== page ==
The engineer and his assistant (the fireman) are in a different chain of command than the rest of the crew. The engineer’s immediate management supervisor is the road foreman of engines – the official charged with overseeing the safe and efficient operation of locomotives. The engineer must nevertheless obey the instructions of trainmasters, yardmasters, dispatchers, and even of the roundhouse foremen in locomotive facilities. Of course, he must also obey the conductor of his own train, and be ready to take over the conductor’s responsibilities in case the conductor is incapacitated.
Veteran railroaders say that anybody can run an engine, but it’s running a train that takes skill and experience. The engineer must manage not only the power of his locomotive, but also the coupler slack, momentum, and braking of all the cars coupled behind it. He controls the automatic air brakes on each car of the train by reducing pressure in the train’s brake pipe. Before the control information – a pressure wave – reaches the rear of a long train, the brakes on the head end begin to respond. Factor in grades, curves, and speed, and this becomes a task requiring very fine judgment.
Most diesel-electric locomotives have a secondary braking system called dynamic braking. It switches the electric traction motors to work as generators, and converts part of the train’s kinetic energy – its momentum – into waste electrical energy. Dynamic braking helps the engineer control a train’s speed on downgrades, but in terms of slack action its effect is just the opposite of the air brake.
Of course, while all this is going on the engineer must also observe whatever movement authority governs his train – timetable, signal, or track warrant – watch the track ahead and the train behind, see that his locomotive is running safely and efficiently, blow whistle or horn signals for grade crossings, and plan ahead for stops to switch or to meet other trains.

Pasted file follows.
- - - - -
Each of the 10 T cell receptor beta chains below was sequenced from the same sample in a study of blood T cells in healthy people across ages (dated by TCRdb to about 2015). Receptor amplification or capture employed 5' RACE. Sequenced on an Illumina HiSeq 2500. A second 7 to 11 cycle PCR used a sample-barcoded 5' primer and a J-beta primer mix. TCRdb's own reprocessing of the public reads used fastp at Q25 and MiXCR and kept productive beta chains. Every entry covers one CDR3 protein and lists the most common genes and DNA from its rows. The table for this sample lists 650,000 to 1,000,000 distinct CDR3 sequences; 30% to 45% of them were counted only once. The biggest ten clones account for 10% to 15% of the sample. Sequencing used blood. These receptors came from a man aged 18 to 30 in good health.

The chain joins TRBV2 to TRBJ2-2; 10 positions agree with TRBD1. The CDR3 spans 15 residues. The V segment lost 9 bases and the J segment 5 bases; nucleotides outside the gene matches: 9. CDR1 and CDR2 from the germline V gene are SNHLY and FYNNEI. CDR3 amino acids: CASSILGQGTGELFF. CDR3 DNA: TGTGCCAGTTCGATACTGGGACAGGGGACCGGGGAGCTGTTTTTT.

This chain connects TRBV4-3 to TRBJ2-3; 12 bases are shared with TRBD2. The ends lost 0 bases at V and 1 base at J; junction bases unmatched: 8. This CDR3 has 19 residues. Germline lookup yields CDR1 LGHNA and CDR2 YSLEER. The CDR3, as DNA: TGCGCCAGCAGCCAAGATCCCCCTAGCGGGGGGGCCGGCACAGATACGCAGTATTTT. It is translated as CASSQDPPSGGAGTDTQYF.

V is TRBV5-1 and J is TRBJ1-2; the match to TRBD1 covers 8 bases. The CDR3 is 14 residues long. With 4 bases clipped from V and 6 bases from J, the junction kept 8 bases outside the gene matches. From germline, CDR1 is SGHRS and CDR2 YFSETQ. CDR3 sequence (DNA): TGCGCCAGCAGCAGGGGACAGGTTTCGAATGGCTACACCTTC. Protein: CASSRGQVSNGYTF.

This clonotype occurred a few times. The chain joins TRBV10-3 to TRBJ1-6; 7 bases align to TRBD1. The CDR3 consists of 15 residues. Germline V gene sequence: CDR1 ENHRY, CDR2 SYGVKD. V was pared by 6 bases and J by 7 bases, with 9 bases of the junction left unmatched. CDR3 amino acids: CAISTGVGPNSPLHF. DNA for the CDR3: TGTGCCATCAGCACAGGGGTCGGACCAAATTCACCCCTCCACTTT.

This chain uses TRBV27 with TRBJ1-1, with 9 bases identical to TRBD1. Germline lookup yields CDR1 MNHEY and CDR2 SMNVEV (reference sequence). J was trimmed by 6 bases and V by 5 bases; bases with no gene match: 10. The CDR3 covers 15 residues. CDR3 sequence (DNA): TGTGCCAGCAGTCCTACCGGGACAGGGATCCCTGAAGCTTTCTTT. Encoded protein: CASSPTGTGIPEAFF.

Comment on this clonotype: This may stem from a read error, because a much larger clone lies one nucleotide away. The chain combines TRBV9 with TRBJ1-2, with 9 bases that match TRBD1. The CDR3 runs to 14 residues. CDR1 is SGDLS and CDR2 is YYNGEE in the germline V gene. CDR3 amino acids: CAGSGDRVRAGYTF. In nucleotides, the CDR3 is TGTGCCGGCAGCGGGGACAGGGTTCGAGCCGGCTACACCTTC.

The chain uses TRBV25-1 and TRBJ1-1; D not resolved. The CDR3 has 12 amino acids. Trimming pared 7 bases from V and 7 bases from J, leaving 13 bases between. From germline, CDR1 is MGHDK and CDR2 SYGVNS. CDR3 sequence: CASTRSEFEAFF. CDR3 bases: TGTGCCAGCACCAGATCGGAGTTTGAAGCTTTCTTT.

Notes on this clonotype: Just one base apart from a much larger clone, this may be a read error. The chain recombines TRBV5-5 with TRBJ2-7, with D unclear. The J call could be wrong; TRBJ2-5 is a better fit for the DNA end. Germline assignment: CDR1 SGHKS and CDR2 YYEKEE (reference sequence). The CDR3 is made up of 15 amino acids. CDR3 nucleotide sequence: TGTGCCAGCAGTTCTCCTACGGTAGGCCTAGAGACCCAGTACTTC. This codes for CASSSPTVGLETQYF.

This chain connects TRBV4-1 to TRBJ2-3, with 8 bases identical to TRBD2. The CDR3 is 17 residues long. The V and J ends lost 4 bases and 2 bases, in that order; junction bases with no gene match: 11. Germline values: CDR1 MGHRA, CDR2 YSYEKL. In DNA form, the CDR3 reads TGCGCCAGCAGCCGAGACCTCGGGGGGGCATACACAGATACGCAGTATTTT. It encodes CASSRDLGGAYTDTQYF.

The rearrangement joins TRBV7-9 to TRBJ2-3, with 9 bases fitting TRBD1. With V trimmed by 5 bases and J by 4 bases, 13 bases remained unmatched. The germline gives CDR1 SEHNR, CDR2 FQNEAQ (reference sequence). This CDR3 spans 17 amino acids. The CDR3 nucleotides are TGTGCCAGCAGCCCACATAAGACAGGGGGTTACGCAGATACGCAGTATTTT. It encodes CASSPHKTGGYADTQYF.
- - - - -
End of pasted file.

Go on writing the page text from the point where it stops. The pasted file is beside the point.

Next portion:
In steam days, the fireman did what his job title implies: stoked the fire and maintained steam pressure in the boiler. With dieselization, that side of his job disappeared. Early diesel-electrics sometimes required attention on the road, but they soon improved to the point of needing little care except at terminals. The fireman still had responsibilities as the engineer’s helper, especially in watching the track and signals ahead and in relaying signals from trainmen. Firemen were also apprentice engineers, allowed to run the train under the engineer’s supervision and expected to learn enough to be ready for eventual promotion. Railroad managements quickly decided to phase out their firemen once the steam engines were gone, but only in recent years has the fireman’s job been eliminated.
Passenger train crew members
Passenger trains require additional people to work on board. Employees on a passenger train are divided into train-service crew members – who are responsible for the train’s operation (i.e., the conductor and engineer) – and on-board service employees, who staff coaches, dining cars, and sleeping cars, and tend to the needs of passengers. A key difference between operating and on-board service crews is that the conductors and engineers operate within geographical territories and are subject to federal hours of service guidelines while onboard employees are generally are on duty for an entire trip.
In the 1980s, Amtrak took complete control of its train-service and on-board service crews, removing them from the payrolls of the host freight railroads. Amtrak gives new employees training, both in the classroom and on the road. Training is conducted at Amtrak’s crew bases, and sometimes at outside facilities. All employees, regardless of the job, are educated in emergency train-evacuation procedures.
Currently, all Amtrak passenger trains have at least one conductor and one assistant conductor. Other assistant conductors are added for busy trains on the Northeast Corridor, which runs from Washington, D.C., to Boston. Each train is assigned one locomotive engineer, except on certain segments of some long-distance routes where crew changes are too far apart and/or there are relatively long stretches of overnight running.
Lead Service Attendant. This title is the one principally used now to describe the person in charge of the café car. Long-distance trains may also have a dining car and, if so, there is at least one dining car lead service attendant. In a dining car, the LSA supervises service attendants and the kitchen crew. When warranted, the LSA is expected to wait on tables. In both cars, this person is responsible for maintaining inventory and accounting for revenue.